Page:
UCLA alumnus Isaac Bryan discusses new role as state assembly majority leader
Photo of California State Assembly Majority Leader Isaac Bryan speaking at the UCLA academic workers’ strike in November. Daily Bruin sat down with Bryan and asked him about his experience in his new role and how his time at UCLA impacted his career. (Brandon Morquecho/Assistant Photo editor)
This post was updated July 23 at 8:49 p.m.
Assemblymember Isaac Bryan was sworn into the California State Assembly as majority leader July 3. Bryan, who is a UCLA alumnus, sat down with the Daily Bruin to discuss his new role and how his experience at UCLA impacted his journey into politics.
This interview has been edited for length and clarity.
DB: What are your new responsibilities as majority leader, and how are you acclimating to them thus far?
Isaac Bryan: My new responsibilities are to think broadly about the direction of California as a whole and the needs of Speaker Robert Rivas and our caucus to move those priorities forward. It’s less about my impact as an individual legislator and more about the impact of the collective and my role in it.
DB: What has your path from UCLA to majority leader of the state assembly been like?
IB: It’s been a very interesting path. One that I can honestly say was that I didn’t map this out or plan this out directly. It was really about doing the work and trying to make a difference for the things that I cared about the most, or the things that I felt like were impacting the community in a way that required a movement-oriented, research-oriented or policy-oriented response.
When I was at UCLA, I felt like I was creating some of the research and the data and the evidence that was needed by grassroots organizers and elected officials to make smart decisions. As a community organizer, I knew what it was like to rely on good evidence and data and research and to also build inside and outside relationships with elected officials. Now as an elected official, I feel like I’ve crossed over into just another one of the necessary positions to make change. And as majority leader, it’s just a reminder that if you stay rooted in the values that you start with and you stay true to the people-centered reasons that push you to be wherever you’re supposed to be, you’ll end up exactly where you need to be.
DB: Do you think your time and work at UCLA, such as on the Black Policy Project, prepared you well for your current position as majority leader?
IB: Absolutely. My time at UCLA taught me a lot about how often we make political decisions absent of the necessary research and critical thought needed to make sure that the policy outcomes do more good than harm. Having had that experience first of learning and studying at UCLA – understanding what data and evidence and empirical research can and should look like for social good – it’s made me a more thoughtful elected official and a more effective policymaker.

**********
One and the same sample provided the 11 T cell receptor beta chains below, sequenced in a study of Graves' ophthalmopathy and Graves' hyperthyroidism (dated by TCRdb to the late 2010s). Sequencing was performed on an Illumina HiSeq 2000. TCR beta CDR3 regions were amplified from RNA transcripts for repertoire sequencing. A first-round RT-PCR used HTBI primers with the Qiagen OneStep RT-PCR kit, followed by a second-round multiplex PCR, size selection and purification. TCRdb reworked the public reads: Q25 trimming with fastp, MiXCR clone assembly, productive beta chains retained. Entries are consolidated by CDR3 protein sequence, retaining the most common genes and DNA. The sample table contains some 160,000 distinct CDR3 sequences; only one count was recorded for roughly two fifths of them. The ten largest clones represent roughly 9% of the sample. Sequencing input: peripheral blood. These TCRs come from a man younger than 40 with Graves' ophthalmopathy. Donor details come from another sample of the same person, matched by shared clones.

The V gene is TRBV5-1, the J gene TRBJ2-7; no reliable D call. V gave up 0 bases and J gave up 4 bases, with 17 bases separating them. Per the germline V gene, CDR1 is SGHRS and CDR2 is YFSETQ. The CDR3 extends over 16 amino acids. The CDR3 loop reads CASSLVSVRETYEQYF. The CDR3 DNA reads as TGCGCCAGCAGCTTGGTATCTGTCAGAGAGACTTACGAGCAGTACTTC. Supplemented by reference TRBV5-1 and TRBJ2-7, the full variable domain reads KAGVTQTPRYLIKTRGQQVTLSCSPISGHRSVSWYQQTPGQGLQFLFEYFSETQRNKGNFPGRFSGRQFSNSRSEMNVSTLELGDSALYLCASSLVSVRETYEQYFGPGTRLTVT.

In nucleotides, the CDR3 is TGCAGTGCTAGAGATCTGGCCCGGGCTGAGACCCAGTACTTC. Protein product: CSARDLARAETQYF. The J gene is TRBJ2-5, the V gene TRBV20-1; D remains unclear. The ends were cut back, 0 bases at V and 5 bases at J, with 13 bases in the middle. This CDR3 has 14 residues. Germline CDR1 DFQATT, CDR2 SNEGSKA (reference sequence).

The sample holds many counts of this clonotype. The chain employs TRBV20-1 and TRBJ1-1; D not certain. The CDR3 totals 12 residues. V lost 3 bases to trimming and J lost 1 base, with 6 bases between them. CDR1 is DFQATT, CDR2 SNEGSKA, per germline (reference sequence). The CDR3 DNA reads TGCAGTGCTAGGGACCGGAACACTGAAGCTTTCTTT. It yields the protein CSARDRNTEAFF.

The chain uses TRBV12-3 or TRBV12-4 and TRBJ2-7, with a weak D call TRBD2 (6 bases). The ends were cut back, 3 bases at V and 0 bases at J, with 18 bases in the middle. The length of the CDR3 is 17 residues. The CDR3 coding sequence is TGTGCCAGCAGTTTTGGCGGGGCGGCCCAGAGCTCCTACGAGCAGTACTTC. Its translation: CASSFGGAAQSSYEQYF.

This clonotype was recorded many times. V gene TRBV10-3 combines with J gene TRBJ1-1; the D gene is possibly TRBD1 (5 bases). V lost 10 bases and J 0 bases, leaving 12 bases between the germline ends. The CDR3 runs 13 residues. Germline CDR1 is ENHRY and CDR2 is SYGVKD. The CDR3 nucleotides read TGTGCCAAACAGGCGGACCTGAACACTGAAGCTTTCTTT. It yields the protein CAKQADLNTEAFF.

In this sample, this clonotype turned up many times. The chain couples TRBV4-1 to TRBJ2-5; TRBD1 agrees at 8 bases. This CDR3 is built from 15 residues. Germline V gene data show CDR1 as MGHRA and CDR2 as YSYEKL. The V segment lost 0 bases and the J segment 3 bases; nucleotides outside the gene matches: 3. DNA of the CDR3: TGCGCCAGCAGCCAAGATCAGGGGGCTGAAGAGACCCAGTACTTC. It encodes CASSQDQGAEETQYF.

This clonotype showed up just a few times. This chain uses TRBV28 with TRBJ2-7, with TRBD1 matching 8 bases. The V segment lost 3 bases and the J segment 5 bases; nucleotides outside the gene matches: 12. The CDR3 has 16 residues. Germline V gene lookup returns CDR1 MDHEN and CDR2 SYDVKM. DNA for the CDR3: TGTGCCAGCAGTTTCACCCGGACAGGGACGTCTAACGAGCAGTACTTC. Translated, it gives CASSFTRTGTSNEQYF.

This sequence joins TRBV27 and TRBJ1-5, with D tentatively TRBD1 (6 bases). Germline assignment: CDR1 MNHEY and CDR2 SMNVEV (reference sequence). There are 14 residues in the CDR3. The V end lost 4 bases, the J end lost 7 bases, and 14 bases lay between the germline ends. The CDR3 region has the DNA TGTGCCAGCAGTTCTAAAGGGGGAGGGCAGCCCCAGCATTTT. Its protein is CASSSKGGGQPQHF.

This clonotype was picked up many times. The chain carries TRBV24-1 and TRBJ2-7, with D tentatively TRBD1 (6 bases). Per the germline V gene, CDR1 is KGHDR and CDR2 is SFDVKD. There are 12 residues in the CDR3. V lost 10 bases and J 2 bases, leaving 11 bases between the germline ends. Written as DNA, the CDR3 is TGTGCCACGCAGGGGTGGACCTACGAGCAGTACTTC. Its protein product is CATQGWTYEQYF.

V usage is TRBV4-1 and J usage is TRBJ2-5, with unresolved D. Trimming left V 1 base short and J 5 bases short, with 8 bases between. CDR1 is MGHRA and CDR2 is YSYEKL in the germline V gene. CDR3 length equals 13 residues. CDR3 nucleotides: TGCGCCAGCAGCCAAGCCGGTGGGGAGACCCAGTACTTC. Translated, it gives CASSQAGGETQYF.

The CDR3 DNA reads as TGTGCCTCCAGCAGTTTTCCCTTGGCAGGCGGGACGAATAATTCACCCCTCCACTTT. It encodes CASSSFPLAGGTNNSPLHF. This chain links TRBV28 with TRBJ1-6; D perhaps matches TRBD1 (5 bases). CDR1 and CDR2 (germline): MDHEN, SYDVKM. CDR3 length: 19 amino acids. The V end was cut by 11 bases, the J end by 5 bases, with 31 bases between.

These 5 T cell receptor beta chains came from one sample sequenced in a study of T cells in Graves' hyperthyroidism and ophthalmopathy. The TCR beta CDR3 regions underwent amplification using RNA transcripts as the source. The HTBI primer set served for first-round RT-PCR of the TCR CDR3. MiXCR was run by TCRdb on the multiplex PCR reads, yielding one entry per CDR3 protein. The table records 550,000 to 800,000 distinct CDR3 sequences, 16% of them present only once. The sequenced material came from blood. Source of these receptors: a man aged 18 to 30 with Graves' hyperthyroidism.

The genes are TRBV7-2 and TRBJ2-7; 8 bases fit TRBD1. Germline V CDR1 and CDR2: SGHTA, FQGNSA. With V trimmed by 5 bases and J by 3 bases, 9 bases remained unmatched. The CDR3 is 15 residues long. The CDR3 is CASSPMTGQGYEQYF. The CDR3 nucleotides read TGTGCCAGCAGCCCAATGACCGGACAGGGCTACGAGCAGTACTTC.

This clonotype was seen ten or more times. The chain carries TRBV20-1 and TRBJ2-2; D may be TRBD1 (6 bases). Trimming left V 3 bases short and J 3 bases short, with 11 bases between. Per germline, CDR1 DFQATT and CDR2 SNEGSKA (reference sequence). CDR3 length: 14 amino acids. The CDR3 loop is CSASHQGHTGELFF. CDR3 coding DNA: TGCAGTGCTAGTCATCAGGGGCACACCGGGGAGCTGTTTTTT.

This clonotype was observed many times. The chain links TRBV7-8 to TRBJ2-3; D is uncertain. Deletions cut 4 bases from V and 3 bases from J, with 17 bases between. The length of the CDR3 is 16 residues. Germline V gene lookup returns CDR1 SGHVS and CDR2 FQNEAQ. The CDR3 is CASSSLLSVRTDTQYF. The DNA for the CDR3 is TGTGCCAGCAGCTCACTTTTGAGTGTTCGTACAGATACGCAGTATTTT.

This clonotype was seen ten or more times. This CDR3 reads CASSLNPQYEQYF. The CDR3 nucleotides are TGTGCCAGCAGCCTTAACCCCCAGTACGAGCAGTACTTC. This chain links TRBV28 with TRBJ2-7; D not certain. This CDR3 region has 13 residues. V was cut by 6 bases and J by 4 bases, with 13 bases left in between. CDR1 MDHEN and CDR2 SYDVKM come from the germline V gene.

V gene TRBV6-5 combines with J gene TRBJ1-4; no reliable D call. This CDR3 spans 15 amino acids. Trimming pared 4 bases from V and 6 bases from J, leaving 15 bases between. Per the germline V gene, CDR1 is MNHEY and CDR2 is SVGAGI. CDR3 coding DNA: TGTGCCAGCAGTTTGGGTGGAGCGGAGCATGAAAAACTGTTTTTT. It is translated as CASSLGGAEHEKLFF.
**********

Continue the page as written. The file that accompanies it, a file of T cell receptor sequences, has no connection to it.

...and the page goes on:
DB: What experience at UCLA do you believe defined your aspirations in state government?
IB: When I was at UCLA, I was at the Ralph J. Bunche Center Black Policy Project. The center was born out of student protests over 50 years ago. The research center was operating under a shoestring budget, even after 50 years of existence.
I went to the state legislature with some of our research, trying to get the necessary support for us to continue to do this work. While I was at UCLA, I had a number of elected officials, including the in-state budget chair, Holly Mitchell (now a Los Angeles county supervisor), who believed in quality research, impact and change. A budget allocation of $1.8 million was given to the Bunche Center directly.
That showed me the power of not just policymaking and making sure that we craft policy that does the most good, but also making sure that we invest our resources in people-centered institutions that can make that difference, whether it’s community-based organizations or local government infrastructure, or in this case, it was higher education infrastructure.
Being someone who can help steer those resources towards the areas that help the most people is not something I had thought about in the same way until we successfully advocated for that financial allocation for the Bunche Center. I think that was the moment where I realized that the gap between what was happening in Sacramento and what’s happening in the everyday lives of people is too big, and I wanted to be somebody who closed that gap.